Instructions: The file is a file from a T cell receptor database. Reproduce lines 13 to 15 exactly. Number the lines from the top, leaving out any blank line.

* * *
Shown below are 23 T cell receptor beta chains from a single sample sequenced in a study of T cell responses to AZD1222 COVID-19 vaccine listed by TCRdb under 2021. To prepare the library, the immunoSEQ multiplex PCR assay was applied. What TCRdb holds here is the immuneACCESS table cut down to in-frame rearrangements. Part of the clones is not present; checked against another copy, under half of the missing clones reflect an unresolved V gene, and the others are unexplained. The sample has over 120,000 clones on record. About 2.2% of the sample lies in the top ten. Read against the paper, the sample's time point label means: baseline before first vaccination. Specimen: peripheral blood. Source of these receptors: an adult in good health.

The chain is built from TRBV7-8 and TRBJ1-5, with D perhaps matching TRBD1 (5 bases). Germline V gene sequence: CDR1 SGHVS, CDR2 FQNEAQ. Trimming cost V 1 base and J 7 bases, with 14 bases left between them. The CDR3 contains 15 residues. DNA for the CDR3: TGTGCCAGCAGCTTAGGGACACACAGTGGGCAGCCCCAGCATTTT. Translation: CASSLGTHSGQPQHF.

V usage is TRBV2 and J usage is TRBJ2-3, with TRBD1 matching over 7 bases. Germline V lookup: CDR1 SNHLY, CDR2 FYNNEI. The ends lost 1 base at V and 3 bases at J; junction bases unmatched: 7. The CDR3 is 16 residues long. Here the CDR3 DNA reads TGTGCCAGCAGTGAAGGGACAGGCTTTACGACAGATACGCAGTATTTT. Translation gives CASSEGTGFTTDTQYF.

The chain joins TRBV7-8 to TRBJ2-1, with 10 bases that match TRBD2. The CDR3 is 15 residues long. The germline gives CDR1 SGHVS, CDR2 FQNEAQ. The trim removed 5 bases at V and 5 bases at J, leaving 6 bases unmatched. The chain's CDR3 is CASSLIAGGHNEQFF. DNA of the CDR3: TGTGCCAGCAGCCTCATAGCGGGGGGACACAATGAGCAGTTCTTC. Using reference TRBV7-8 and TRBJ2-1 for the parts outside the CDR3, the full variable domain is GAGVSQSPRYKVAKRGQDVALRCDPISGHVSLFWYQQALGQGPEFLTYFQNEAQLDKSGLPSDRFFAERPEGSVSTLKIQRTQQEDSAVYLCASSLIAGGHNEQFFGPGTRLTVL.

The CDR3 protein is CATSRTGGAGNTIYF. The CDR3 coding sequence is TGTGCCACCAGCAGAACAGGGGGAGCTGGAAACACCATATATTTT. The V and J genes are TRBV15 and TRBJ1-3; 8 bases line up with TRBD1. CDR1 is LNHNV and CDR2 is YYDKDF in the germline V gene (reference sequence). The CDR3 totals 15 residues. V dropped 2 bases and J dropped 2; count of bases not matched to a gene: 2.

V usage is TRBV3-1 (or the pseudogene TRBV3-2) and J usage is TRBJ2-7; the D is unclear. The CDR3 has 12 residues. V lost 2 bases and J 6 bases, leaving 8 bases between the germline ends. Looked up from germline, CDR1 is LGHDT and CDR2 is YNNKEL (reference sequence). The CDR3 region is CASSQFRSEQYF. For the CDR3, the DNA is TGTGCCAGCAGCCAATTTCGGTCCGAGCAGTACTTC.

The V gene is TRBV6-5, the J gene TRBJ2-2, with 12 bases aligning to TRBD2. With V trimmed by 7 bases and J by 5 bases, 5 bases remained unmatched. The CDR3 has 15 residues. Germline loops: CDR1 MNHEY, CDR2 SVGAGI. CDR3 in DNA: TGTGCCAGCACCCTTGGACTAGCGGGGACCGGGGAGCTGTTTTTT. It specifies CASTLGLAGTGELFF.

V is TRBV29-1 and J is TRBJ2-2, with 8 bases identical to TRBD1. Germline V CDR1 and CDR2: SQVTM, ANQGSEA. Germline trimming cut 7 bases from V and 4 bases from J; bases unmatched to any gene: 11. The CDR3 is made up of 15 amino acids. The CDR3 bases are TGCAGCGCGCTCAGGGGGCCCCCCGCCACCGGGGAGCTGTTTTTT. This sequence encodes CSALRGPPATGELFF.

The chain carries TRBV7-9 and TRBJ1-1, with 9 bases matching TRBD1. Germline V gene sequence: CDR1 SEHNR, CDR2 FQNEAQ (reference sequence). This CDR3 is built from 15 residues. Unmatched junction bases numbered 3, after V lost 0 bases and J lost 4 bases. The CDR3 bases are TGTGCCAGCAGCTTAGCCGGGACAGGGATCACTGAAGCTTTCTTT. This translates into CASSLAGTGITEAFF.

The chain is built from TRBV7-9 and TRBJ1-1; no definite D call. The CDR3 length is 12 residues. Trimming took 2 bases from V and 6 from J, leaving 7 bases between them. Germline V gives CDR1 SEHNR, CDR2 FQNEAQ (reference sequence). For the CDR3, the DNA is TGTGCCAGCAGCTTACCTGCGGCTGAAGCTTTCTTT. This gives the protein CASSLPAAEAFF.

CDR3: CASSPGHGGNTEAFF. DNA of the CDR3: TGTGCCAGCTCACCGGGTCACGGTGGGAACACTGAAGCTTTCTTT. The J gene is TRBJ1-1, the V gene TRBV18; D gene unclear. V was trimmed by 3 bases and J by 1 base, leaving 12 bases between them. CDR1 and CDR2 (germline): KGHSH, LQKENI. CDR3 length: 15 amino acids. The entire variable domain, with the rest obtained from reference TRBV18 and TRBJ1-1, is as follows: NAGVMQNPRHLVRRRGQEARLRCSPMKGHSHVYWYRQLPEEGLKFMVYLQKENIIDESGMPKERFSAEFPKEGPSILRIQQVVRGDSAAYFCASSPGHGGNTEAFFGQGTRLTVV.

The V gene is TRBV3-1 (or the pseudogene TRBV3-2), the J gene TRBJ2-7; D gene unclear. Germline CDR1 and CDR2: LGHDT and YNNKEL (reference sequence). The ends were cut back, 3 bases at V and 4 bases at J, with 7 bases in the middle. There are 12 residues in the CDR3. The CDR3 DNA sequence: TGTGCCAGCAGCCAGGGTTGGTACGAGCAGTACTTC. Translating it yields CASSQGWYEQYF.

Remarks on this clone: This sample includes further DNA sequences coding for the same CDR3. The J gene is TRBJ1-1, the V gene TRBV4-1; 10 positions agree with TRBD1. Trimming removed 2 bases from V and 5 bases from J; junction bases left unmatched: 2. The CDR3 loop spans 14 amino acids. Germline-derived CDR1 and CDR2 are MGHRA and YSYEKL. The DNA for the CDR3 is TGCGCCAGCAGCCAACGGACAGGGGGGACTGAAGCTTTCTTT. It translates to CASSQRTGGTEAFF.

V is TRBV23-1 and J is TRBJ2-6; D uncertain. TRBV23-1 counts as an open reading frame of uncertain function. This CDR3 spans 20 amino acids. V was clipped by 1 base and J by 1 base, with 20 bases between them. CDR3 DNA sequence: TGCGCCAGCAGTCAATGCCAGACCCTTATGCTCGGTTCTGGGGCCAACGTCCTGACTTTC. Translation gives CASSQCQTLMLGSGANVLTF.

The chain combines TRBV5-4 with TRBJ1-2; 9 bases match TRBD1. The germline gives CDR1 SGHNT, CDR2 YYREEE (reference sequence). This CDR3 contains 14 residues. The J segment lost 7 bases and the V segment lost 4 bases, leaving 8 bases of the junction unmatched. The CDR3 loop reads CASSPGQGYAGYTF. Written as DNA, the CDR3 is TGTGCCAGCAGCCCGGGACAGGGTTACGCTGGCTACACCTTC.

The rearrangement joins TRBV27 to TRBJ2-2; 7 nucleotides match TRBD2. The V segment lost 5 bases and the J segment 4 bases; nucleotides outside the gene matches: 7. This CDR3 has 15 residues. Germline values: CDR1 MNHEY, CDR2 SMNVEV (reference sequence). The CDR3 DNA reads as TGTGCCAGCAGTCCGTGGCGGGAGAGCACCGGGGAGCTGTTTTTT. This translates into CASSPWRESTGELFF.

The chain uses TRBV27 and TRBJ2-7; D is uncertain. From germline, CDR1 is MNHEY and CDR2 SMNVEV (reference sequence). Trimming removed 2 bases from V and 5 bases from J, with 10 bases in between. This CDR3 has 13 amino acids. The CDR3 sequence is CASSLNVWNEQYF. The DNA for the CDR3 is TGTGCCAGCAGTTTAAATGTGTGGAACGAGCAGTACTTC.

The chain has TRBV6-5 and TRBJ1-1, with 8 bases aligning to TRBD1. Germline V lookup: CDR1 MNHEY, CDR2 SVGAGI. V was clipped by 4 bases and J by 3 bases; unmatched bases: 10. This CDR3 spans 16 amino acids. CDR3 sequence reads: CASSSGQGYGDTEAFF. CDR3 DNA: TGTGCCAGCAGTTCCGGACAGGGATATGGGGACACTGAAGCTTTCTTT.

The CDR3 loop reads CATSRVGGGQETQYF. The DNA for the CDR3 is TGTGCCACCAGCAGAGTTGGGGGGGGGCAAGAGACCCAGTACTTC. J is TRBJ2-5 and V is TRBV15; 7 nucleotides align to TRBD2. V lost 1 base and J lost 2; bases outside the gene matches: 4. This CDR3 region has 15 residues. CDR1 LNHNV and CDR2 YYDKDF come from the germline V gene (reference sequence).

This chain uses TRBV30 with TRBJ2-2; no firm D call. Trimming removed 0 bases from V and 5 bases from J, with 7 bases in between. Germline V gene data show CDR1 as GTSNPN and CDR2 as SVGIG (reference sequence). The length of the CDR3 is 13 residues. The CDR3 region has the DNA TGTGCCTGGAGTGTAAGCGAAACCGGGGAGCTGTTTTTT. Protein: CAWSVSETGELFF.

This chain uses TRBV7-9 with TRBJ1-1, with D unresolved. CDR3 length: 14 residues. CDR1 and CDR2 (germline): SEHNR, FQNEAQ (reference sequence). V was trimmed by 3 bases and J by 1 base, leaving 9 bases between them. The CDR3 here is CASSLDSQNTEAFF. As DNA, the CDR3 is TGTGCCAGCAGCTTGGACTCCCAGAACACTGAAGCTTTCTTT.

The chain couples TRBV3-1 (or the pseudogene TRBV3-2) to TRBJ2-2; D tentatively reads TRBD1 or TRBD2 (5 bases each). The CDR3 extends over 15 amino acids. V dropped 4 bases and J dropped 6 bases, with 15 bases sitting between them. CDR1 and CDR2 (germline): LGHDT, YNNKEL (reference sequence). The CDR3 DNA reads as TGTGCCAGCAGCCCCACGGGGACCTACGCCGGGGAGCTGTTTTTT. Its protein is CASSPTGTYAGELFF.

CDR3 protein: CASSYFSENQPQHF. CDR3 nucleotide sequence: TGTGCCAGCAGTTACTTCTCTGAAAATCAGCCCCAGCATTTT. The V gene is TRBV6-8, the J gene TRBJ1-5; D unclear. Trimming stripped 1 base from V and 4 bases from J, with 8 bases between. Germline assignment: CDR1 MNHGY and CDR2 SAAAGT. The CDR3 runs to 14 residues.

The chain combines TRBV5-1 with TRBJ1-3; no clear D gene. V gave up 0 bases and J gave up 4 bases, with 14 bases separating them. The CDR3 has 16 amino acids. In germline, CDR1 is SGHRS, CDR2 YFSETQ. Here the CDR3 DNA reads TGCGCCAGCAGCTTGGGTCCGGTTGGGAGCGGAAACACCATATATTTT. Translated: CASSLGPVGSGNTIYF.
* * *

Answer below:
Remarks on this clone: This sample includes further DNA sequences coding for the same CDR3. The J gene is TRBJ1-1, the V gene TRBV4-1; 10 positions agree with TRBD1. Trimming removed 2 bases from V and 5 bases from J; junction bases left unmatched: 2. The CDR3 loop spans 14 amino acids. Germline-derived CDR1 and CDR2 are MGHRA and YSYEKL. The DNA for the CDR3 is TGCGCCAGCAGCCAACGGACAGGGGGGACTGAAGCTTTCTTT. It translates to CASSQRTGGTEAFF.

V is TRBV23-1 and J is TRBJ2-6; D uncertain. TRBV23-1 counts as an open reading frame of uncertain function. This CDR3 spans 20 amino acids. V was clipped by 1 base and J by 1 base, with 20 bases between them. CDR3 DNA sequence: TGCGCCAGCAGTCAATGCCAGACCCTTATGCTCGGTTCTGGGGCCAACGTCCTGACTTTC. Translation gives CASSQCQTLMLGSGANVLTF.

The chain combines TRBV5-4 with TRBJ1-2; 9 bases match TRBD1. The germline gives CDR1 SGHNT, CDR2 YYREEE (reference sequence). This CDR3 contains 14 residues. The J segment lost 7 bases and the V segment lost 4 bases, leaving 8 bases of the junction unmatched. The CDR3 loop reads CASSPGQGYAGYTF. Written as DNA, the CDR3 is TGTGCCAGCAGCCCGGGACAGGGTTACGCTGGCTACACCTTC.